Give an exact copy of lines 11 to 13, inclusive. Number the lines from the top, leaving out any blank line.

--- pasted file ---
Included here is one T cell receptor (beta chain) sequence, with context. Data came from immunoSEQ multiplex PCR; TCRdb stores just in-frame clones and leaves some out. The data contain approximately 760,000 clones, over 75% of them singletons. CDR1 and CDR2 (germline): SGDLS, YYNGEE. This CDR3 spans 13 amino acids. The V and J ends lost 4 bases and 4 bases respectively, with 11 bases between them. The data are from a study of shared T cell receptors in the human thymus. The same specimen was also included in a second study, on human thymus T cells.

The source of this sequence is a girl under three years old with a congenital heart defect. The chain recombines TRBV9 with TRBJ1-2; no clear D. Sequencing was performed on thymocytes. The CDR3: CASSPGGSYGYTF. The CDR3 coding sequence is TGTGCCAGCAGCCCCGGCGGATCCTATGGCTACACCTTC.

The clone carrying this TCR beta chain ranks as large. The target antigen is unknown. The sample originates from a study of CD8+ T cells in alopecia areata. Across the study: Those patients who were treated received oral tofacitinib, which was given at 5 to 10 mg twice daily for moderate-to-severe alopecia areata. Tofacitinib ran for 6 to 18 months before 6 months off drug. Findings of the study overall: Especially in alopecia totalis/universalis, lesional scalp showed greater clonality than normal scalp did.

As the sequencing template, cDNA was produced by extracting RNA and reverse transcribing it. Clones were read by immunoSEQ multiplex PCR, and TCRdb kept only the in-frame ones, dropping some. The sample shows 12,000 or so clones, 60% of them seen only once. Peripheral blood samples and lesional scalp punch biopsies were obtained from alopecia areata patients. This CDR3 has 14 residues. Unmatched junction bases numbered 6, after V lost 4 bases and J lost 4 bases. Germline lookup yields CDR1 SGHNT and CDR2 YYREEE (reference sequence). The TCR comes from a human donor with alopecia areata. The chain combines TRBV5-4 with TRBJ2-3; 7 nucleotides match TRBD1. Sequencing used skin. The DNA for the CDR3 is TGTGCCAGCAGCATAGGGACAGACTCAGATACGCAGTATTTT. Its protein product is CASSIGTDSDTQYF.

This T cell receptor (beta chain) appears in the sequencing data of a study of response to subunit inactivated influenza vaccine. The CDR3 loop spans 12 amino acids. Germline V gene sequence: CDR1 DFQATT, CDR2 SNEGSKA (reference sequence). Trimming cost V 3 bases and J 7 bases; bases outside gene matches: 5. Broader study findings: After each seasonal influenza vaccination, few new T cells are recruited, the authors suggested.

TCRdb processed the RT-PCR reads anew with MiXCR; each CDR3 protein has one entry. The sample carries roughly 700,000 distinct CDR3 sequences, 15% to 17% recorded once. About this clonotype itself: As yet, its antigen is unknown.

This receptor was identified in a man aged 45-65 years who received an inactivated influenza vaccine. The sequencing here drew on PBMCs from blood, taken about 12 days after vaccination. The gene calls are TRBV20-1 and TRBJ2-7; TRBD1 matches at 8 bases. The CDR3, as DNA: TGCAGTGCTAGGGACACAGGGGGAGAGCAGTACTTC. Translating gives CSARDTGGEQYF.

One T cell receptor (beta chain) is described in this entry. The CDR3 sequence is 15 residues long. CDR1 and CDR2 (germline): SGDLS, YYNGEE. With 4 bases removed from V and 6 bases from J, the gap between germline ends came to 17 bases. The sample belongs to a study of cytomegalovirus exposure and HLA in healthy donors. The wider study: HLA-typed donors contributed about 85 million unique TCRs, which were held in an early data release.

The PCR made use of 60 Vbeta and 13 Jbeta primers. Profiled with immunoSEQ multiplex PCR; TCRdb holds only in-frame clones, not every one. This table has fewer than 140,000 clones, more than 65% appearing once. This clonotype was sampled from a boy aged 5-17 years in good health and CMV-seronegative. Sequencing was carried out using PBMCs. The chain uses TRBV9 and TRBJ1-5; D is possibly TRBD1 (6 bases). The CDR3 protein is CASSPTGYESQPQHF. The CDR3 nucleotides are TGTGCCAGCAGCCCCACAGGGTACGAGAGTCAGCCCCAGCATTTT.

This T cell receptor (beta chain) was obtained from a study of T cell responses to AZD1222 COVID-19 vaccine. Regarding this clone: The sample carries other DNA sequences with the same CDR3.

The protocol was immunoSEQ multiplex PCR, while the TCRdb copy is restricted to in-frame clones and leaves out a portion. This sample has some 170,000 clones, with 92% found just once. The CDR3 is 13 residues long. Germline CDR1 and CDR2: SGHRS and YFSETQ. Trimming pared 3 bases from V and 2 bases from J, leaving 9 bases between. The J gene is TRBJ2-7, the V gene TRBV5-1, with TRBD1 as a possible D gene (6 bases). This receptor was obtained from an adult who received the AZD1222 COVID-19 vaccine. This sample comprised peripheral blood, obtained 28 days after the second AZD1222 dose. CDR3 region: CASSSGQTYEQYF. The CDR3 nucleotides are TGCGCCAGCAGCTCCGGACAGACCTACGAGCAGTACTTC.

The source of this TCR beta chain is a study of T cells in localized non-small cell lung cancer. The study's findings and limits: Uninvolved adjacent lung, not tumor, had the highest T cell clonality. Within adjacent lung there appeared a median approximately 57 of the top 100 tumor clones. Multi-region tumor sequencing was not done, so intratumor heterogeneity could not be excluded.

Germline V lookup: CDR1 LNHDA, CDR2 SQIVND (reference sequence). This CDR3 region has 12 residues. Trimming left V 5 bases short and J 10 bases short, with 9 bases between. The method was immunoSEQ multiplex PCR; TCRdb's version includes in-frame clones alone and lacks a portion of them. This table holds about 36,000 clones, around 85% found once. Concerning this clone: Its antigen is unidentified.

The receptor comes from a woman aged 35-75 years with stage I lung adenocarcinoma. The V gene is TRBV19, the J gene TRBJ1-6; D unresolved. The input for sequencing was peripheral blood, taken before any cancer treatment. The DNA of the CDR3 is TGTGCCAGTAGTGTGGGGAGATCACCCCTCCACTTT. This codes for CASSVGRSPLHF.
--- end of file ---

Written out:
The protocol was immunoSEQ multiplex PCR, while the TCRdb copy is restricted to in-frame clones and leaves out a portion. This sample has some 170,000 clones, with 92% found just once. The CDR3 is 13 residues long. Germline CDR1 and CDR2: SGHRS and YFSETQ. Trimming pared 3 bases from V and 2 bases from J, leaving 9 bases between. The J gene is TRBJ2-7, the V gene TRBV5-1, with TRBD1 as a possible D gene (6 bases). This receptor was obtained from an adult who received the AZD1222 COVID-19 vaccine. This sample comprised peripheral blood, obtained 28 days after the second AZD1222 dose. CDR3 region: CASSSGQTYEQYF. The CDR3 nucleotides are TGCGCCAGCAGCTCCGGACAGACCTACGAGCAGTACTTC.

The source of this TCR beta chain is a study of T cells in localized non-small cell lung cancer. The study's findings and limits: Uninvolved adjacent lung, not tumor, had the highest T cell clonality. Within adjacent lung there appeared a median approximately 57 of the top 100 tumor clones. Multi-region tumor sequencing was not done, so intratumor heterogeneity could not be excluded.

Germline V lookup: CDR1 LNHDA, CDR2 SQIVND (reference sequence). This CDR3 region has 12 residues. Trimming left V 5 bases short and J 10 bases short, with 9 bases between. The method was immunoSEQ multiplex PCR; TCRdb's version includes in-frame clones alone and lacks a portion of them. This table holds about 36,000 clones, around 85% found once. Concerning this clone: Its antigen is unidentified.